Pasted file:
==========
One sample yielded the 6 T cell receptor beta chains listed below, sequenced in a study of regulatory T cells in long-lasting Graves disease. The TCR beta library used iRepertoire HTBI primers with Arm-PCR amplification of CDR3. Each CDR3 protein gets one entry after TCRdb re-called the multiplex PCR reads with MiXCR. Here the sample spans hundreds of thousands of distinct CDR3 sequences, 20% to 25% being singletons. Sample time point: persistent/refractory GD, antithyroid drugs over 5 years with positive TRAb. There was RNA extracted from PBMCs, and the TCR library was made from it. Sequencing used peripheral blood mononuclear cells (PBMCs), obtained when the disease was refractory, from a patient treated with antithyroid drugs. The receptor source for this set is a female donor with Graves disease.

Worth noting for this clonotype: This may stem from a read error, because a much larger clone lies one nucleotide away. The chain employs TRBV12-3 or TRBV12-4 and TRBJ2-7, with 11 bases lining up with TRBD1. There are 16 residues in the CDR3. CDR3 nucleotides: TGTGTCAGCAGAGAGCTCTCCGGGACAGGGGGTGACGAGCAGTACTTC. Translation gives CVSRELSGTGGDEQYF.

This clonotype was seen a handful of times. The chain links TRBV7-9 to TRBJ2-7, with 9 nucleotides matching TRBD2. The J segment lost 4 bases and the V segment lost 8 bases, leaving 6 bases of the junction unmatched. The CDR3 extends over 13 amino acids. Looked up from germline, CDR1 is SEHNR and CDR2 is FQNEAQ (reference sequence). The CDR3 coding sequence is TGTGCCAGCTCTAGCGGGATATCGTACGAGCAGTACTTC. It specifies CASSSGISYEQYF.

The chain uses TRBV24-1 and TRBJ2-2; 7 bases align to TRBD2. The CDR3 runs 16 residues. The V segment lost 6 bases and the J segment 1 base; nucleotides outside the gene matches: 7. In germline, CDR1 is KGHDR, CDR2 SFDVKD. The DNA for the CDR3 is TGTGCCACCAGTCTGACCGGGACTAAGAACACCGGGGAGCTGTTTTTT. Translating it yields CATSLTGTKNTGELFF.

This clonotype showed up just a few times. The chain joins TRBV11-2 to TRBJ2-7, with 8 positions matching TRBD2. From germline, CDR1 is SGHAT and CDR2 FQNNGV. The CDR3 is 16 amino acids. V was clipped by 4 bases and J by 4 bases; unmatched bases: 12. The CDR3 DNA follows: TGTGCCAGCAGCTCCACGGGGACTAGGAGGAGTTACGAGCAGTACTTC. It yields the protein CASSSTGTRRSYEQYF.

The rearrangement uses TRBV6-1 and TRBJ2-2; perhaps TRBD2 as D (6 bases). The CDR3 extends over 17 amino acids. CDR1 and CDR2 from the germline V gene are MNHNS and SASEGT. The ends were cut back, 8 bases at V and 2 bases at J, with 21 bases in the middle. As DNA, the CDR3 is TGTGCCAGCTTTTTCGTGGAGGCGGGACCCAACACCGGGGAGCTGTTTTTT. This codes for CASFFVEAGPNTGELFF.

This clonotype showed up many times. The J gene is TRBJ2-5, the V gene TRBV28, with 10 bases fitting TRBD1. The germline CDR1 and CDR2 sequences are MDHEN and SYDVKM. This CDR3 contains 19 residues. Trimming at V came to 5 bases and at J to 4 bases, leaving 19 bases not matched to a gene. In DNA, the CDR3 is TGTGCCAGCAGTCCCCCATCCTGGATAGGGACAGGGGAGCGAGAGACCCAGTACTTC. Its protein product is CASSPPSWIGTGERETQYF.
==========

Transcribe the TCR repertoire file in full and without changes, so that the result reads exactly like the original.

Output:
One sample yielded the 6 T cell receptor beta chains listed below, sequenced in a study of regulatory T cells in long-lasting Graves disease. The TCR beta library used iRepertoire HTBI primers with Arm-PCR amplification of CDR3. Each CDR3 protein gets one entry after TCRdb re-called the multiplex PCR reads with MiXCR. Here the sample spans hundreds of thousands of distinct CDR3 sequences, 20% to 25% being singletons. Sample time point: persistent/refractory GD, antithyroid drugs over 5 years with positive TRAb. There was RNA extracted from PBMCs, and the TCR library was made from it. Sequencing used peripheral blood mononuclear cells (PBMCs), obtained when the disease was refractory, from a patient treated with antithyroid drugs. The receptor source for this set is a female donor with Graves disease.

Worth noting for this clonotype: This may stem from a read error, because a much larger clone lies one nucleotide away. The chain employs TRBV12-3 or TRBV12-4 and TRBJ2-7, with 11 bases lining up with TRBD1. There are 16 residues in the CDR3. CDR3 nucleotides: TGTGTCAGCAGAGAGCTCTCCGGGACAGGGGGTGACGAGCAGTACTTC. Translation gives CVSRELSGTGGDEQYF.

This clonotype was seen a handful of times. The chain links TRBV7-9 to TRBJ2-7, with 9 nucleotides matching TRBD2. The J segment lost 4 bases and the V segment lost 8 bases, leaving 6 bases of the junction unmatched. The CDR3 extends over 13 amino acids. Looked up from germline, CDR1 is SEHNR and CDR2 is FQNEAQ (reference sequence). The CDR3 coding sequence is TGTGCCAGCTCTAGCGGGATATCGTACGAGCAGTACTTC. It specifies CASSSGISYEQYF.

The chain uses TRBV24-1 and TRBJ2-2; 7 bases align to TRBD2. The CDR3 runs 16 residues. The V segment lost 6 bases and the J segment 1 base; nucleotides outside the gene matches: 7. In germline, CDR1 is KGHDR, CDR2 SFDVKD. The DNA for the CDR3 is TGTGCCACCAGTCTGACCGGGACTAAGAACACCGGGGAGCTGTTTTTT. Translating it yields CATSLTGTKNTGELFF.

This clonotype showed up just a few times. The chain joins TRBV11-2 to TRBJ2-7, with 8 positions matching TRBD2. From germline, CDR1 is SGHAT and CDR2 FQNNGV. The CDR3 is 16 amino acids. V was clipped by 4 bases and J by 4 bases; unmatched bases: 12. The CDR3 DNA follows: TGTGCCAGCAGCTCCACGGGGACTAGGAGGAGTTACGAGCAGTACTTC. It yields the protein CASSSTGTRRSYEQYF.

The rearrangement uses TRBV6-1 and TRBJ2-2; perhaps TRBD2 as D (6 bases). The CDR3 extends over 17 amino acids. CDR1 and CDR2 from the germline V gene are MNHNS and SASEGT. The ends were cut back, 8 bases at V and 2 bases at J, with 21 bases in the middle. As DNA, the CDR3 is TGTGCCAGCTTTTTCGTGGAGGCGGGACCCAACACCGGGGAGCTGTTTTTT. This codes for CASFFVEAGPNTGELFF.

This clonotype showed up many times. The J gene is TRBJ2-5, the V gene TRBV28, with 10 bases fitting TRBD1. The germline CDR1 and CDR2 sequences are MDHEN and SYDVKM. This CDR3 contains 19 residues. Trimming at V came to 5 bases and at J to 4 bases, leaving 19 bases not matched to a gene. In DNA, the CDR3 is TGTGCCAGCAGTCCCCCATCCTGGATAGGGACAGGGGAGCGAGAGACCCAGTACTTC. Its protein product is CASSPPSWIGTGERETQYF.